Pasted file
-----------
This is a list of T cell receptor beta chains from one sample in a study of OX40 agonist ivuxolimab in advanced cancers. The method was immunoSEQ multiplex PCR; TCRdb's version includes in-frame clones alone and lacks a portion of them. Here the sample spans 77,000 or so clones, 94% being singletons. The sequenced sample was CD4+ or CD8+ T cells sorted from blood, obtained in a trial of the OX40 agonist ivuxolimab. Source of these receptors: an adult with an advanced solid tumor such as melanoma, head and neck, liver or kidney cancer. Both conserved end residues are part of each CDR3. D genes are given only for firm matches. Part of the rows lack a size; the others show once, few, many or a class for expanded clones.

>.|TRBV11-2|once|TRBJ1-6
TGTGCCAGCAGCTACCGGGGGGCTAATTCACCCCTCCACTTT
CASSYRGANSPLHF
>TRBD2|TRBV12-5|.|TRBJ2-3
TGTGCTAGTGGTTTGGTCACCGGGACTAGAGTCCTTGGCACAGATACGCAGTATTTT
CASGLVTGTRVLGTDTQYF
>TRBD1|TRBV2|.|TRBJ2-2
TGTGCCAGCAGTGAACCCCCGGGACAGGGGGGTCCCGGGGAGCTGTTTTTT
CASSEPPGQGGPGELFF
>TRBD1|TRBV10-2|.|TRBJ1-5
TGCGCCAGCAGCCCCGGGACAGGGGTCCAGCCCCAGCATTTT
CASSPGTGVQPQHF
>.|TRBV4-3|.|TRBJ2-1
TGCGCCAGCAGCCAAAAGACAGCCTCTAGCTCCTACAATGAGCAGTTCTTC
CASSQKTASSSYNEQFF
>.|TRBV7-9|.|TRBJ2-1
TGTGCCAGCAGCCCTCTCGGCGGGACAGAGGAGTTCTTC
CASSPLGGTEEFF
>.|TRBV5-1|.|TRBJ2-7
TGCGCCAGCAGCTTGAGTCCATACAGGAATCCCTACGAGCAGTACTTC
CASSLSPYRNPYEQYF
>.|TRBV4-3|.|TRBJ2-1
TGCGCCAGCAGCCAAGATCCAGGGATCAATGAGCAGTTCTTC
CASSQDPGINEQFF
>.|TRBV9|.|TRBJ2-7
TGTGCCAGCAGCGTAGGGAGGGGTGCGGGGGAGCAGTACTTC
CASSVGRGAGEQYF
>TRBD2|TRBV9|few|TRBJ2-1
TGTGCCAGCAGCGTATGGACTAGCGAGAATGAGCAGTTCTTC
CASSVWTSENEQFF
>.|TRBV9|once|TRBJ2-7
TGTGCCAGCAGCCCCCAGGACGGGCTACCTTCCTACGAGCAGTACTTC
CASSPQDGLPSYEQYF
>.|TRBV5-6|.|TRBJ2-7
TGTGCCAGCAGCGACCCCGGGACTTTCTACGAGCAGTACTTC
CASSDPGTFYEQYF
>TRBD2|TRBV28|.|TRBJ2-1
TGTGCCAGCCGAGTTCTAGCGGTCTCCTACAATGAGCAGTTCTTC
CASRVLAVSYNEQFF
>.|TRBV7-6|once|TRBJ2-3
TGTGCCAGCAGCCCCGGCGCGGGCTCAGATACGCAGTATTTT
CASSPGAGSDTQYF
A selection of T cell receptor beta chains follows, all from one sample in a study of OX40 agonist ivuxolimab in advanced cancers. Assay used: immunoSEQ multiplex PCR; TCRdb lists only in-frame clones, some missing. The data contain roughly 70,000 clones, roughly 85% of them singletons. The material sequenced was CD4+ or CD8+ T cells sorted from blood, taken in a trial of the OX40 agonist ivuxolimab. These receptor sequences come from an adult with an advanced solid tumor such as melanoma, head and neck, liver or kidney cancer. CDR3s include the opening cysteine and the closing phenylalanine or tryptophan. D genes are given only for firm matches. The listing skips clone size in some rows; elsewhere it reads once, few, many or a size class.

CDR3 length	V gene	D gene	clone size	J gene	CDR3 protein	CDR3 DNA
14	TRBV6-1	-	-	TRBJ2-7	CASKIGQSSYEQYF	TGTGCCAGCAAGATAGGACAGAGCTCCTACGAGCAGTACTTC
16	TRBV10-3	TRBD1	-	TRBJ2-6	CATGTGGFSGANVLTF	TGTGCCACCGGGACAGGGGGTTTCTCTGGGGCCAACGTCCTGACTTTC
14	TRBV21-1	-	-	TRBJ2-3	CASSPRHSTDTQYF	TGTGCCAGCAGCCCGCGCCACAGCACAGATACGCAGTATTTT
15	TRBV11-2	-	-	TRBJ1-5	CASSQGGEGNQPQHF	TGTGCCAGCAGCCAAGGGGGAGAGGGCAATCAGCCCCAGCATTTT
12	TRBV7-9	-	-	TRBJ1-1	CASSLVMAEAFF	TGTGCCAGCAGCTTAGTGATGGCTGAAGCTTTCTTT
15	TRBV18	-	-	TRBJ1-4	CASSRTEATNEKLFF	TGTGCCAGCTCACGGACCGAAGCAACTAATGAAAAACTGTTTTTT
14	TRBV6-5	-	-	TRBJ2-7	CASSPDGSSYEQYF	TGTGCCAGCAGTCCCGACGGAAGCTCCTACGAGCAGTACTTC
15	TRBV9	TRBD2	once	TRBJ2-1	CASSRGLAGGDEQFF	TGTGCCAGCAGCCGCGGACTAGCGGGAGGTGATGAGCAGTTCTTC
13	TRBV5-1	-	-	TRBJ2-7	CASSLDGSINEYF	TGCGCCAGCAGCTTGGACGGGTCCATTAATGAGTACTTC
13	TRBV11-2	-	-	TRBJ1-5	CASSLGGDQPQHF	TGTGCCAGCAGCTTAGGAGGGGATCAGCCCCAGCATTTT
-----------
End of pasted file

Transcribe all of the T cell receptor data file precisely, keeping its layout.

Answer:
This is a list of T cell receptor beta chains from one sample in a study of OX40 agonist ivuxolimab in advanced cancers. The method was immunoSEQ multiplex PCR; TCRdb's version includes in-frame clones alone and lacks a portion of them. Here the sample spans 77,000 or so clones, 94% being singletons. The sequenced sample was CD4+ or CD8+ T cells sorted from blood, obtained in a trial of the OX40 agonist ivuxolimab. Source of these receptors: an adult with an advanced solid tumor such as melanoma, head and neck, liver or kidney cancer. Both conserved end residues are part of each CDR3. D genes are given only for firm matches. Part of the rows lack a size; the others show once, few, many or a class for expanded clones.

>.|TRBV11-2|once|TRBJ1-6
TGTGCCAGCAGCTACCGGGGGGCTAATTCACCCCTCCACTTT
CASSYRGANSPLHF
>TRBD2|TRBV12-5|.|TRBJ2-3
TGTGCTAGTGGTTTGGTCACCGGGACTAGAGTCCTTGGCACAGATACGCAGTATTTT
CASGLVTGTRVLGTDTQYF
>TRBD1|TRBV2|.|TRBJ2-2
TGTGCCAGCAGTGAACCCCCGGGACAGGGGGGTCCCGGGGAGCTGTTTTTT
CASSEPPGQGGPGELFF
>TRBD1|TRBV10-2|.|TRBJ1-5
TGCGCCAGCAGCCCCGGGACAGGGGTCCAGCCCCAGCATTTT
CASSPGTGVQPQHF
>.|TRBV4-3|.|TRBJ2-1
TGCGCCAGCAGCCAAAAGACAGCCTCTAGCTCCTACAATGAGCAGTTCTTC
CASSQKTASSSYNEQFF
>.|TRBV7-9|.|TRBJ2-1
TGTGCCAGCAGCCCTCTCGGCGGGACAGAGGAGTTCTTC
CASSPLGGTEEFF
>.|TRBV5-1|.|TRBJ2-7
TGCGCCAGCAGCTTGAGTCCATACAGGAATCCCTACGAGCAGTACTTC
CASSLSPYRNPYEQYF
>.|TRBV4-3|.|TRBJ2-1
TGCGCCAGCAGCCAAGATCCAGGGATCAATGAGCAGTTCTTC
CASSQDPGINEQFF
>.|TRBV9|.|TRBJ2-7
TGTGCCAGCAGCGTAGGGAGGGGTGCGGGGGAGCAGTACTTC
CASSVGRGAGEQYF
>TRBD2|TRBV9|few|TRBJ2-1
TGTGCCAGCAGCGTATGGACTAGCGAGAATGAGCAGTTCTTC
CASSVWTSENEQFF
>.|TRBV9|once|TRBJ2-7
TGTGCCAGCAGCCCCCAGGACGGGCTACCTTCCTACGAGCAGTACTTC
CASSPQDGLPSYEQYF
>.|TRBV5-6|.|TRBJ2-7
TGTGCCAGCAGCGACCCCGGGACTTTCTACGAGCAGTACTTC
CASSDPGTFYEQYF
>TRBD2|TRBV28|.|TRBJ2-1
TGTGCCAGCCGAGTTCTAGCGGTCTCCTACAATGAGCAGTTCTTC
CASRVLAVSYNEQFF
>.|TRBV7-6|once|TRBJ2-3
TGTGCCAGCAGCCCCGGCGCGGGCTCAGATACGCAGTATTTT
CASSPGAGSDTQYF
A selection of T cell receptor beta chains follows, all from one sample in a study of OX40 agonist ivuxolimab in advanced cancers. Assay used: immunoSEQ multiplex PCR; TCRdb lists only in-frame clones, some missing. The data contain roughly 70,000 clones, roughly 85% of them singletons. The material sequenced was CD4+ or CD8+ T cells sorted from blood, taken in a trial of the OX40 agonist ivuxolimab. These receptor sequences come from an adult with an advanced solid tumor such as melanoma, head and neck, liver or kidney cancer. CDR3s include the opening cysteine and the closing phenylalanine or tryptophan. D genes are given only for firm matches. The listing skips clone size in some rows; elsewhere it reads once, few, many or a size class.

CDR3 length	V gene	D gene	clone size	J gene	CDR3 protein	CDR3 DNA
14	TRBV6-1	-	-	TRBJ2-7	CASKIGQSSYEQYF	TGTGCCAGCAAGATAGGACAGAGCTCCTACGAGCAGTACTTC
16	TRBV10-3	TRBD1	-	TRBJ2-6	CATGTGGFSGANVLTF	TGTGCCACCGGGACAGGGGGTTTCTCTGGGGCCAACGTCCTGACTTTC
14	TRBV21-1	-	-	TRBJ2-3	CASSPRHSTDTQYF	TGTGCCAGCAGCCCGCGCCACAGCACAGATACGCAGTATTTT
15	TRBV11-2	-	-	TRBJ1-5	CASSQGGEGNQPQHF	TGTGCCAGCAGCCAAGGGGGAGAGGGCAATCAGCCCCAGCATTTT
12	TRBV7-9	-	-	TRBJ1-1	CASSLVMAEAFF	TGTGCCAGCAGCTTAGTGATGGCTGAAGCTTTCTTT
15	TRBV18	-	-	TRBJ1-4	CASSRTEATNEKLFF	TGTGCCAGCTCACGGACCGAAGCAACTAATGAAAAACTGTTTTTT
14	TRBV6-5	-	-	TRBJ2-7	CASSPDGSSYEQYF	TGTGCCAGCAGTCCCGACGGAAGCTCCTACGAGCAGTACTTC
15	TRBV9	TRBD2	once	TRBJ2-1	CASSRGLAGGDEQFF	TGTGCCAGCAGCCGCGGACTAGCGGGAGGTGATGAGCAGTTCTTC
13	TRBV5-1	-	-	TRBJ2-7	CASSLDGSINEYF	TGCGCCAGCAGCTTGGACGGGTCCATTAATGAGTACTTC
13	TRBV11-2	-	-	TRBJ1-5	CASSLGGDQPQHF	TGTGCCAGCAGCTTAGGAGGGGATCAGCCCCAGCATTTT